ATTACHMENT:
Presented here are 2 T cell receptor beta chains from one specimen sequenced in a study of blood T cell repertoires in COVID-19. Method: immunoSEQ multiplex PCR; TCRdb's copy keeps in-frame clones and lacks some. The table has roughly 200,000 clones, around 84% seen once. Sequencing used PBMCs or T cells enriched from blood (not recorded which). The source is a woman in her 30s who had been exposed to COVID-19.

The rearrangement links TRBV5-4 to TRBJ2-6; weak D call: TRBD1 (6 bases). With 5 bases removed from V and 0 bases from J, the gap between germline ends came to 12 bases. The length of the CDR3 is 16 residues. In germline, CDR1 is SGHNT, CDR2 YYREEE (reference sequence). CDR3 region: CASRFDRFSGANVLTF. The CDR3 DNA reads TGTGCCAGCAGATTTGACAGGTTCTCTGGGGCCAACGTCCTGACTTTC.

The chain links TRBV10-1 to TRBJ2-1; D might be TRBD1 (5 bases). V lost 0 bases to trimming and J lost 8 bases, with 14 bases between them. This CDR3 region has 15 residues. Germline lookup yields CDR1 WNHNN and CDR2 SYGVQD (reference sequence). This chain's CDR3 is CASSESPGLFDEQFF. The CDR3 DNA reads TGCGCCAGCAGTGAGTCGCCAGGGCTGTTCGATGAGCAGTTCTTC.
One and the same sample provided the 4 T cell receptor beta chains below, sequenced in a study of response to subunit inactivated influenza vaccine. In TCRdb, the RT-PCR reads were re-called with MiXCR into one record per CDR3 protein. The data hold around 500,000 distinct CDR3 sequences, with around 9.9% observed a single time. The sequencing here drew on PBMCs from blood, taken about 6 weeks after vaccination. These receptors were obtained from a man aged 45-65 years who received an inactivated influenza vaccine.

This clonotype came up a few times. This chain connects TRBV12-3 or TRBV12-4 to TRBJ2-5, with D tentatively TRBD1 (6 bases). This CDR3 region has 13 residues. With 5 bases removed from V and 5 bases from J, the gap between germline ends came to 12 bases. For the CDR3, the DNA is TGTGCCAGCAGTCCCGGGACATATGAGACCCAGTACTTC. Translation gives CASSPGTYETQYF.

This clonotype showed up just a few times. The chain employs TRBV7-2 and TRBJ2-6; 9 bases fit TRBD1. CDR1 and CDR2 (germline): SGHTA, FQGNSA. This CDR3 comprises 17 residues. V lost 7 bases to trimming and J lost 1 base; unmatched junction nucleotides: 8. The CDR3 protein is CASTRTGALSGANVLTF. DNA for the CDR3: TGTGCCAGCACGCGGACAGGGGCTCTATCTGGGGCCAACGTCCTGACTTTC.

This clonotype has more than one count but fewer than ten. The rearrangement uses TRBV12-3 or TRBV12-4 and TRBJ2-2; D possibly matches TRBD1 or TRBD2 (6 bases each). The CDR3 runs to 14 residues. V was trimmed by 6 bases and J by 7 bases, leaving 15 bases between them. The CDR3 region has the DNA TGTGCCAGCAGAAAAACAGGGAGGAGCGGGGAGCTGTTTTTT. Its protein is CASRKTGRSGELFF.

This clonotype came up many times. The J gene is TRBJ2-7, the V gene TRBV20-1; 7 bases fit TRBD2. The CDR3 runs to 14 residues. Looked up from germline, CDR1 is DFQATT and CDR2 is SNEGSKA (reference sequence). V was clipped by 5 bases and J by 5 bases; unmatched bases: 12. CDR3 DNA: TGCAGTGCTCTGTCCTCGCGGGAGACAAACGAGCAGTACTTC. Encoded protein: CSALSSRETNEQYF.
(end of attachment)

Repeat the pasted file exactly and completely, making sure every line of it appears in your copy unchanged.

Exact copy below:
Presented here are 2 T cell receptor beta chains from one specimen sequenced in a study of blood T cell repertoires in COVID-19. Method: immunoSEQ multiplex PCR; TCRdb's copy keeps in-frame clones and lacks some. The table has roughly 200,000 clones, around 84% seen once. Sequencing used PBMCs or T cells enriched from blood (not recorded which). The source is a woman in her 30s who had been exposed to COVID-19.

The rearrangement links TRBV5-4 to TRBJ2-6; weak D call: TRBD1 (6 bases). With 5 bases removed from V and 0 bases from J, the gap between germline ends came to 12 bases. The length of the CDR3 is 16 residues. In germline, CDR1 is SGHNT, CDR2 YYREEE (reference sequence). CDR3 region: CASRFDRFSGANVLTF. The CDR3 DNA reads TGTGCCAGCAGATTTGACAGGTTCTCTGGGGCCAACGTCCTGACTTTC.

The chain links TRBV10-1 to TRBJ2-1; D might be TRBD1 (5 bases). V lost 0 bases to trimming and J lost 8 bases, with 14 bases between them. This CDR3 region has 15 residues. Germline lookup yields CDR1 WNHNN and CDR2 SYGVQD (reference sequence). This chain's CDR3 is CASSESPGLFDEQFF. The CDR3 DNA reads TGCGCCAGCAGTGAGTCGCCAGGGCTGTTCGATGAGCAGTTCTTC.
One and the same sample provided the 4 T cell receptor beta chains below, sequenced in a study of response to subunit inactivated influenza vaccine. In TCRdb, the RT-PCR reads were re-called with MiXCR into one record per CDR3 protein. The data hold around 500,000 distinct CDR3 sequences, with around 9.9% observed a single time. The sequencing here drew on PBMCs from blood, taken about 6 weeks after vaccination. These receptors were obtained from a man aged 45-65 years who received an inactivated influenza vaccine.

This clonotype came up a few times. This chain connects TRBV12-3 or TRBV12-4 to TRBJ2-5, with D tentatively TRBD1 (6 bases). This CDR3 region has 13 residues. With 5 bases removed from V and 5 bases from J, the gap between germline ends came to 12 bases. For the CDR3, the DNA is TGTGCCAGCAGTCCCGGGACATATGAGACCCAGTACTTC. Translation gives CASSPGTYETQYF.

This clonotype showed up just a few times. The chain employs TRBV7-2 and TRBJ2-6; 9 bases fit TRBD1. CDR1 and CDR2 (germline): SGHTA, FQGNSA. This CDR3 comprises 17 residues. V lost 7 bases to trimming and J lost 1 base; unmatched junction nucleotides: 8. The CDR3 protein is CASTRTGALSGANVLTF. DNA for the CDR3: TGTGCCAGCACGCGGACAGGGGCTCTATCTGGGGCCAACGTCCTGACTTTC.

This clonotype has more than one count but fewer than ten. The rearrangement uses TRBV12-3 or TRBV12-4 and TRBJ2-2; D possibly matches TRBD1 or TRBD2 (6 bases each). The CDR3 runs to 14 residues. V was trimmed by 6 bases and J by 7 bases, leaving 15 bases between them. The CDR3 region has the DNA TGTGCCAGCAGAAAAACAGGGAGGAGCGGGGAGCTGTTTTTT. Its protein is CASRKTGRSGELFF.

This clonotype came up many times. The J gene is TRBJ2-7, the V gene TRBV20-1; 7 bases fit TRBD2. The CDR3 runs to 14 residues. Looked up from germline, CDR1 is DFQATT and CDR2 is SNEGSKA (reference sequence). V was clipped by 5 bases and J by 5 bases; unmatched bases: 12. CDR3 DNA: TGCAGTGCTCTGTCCTCGCGGGAGACAAACGAGCAGTACTTC. Encoded protein: CSALSSRETNEQYF.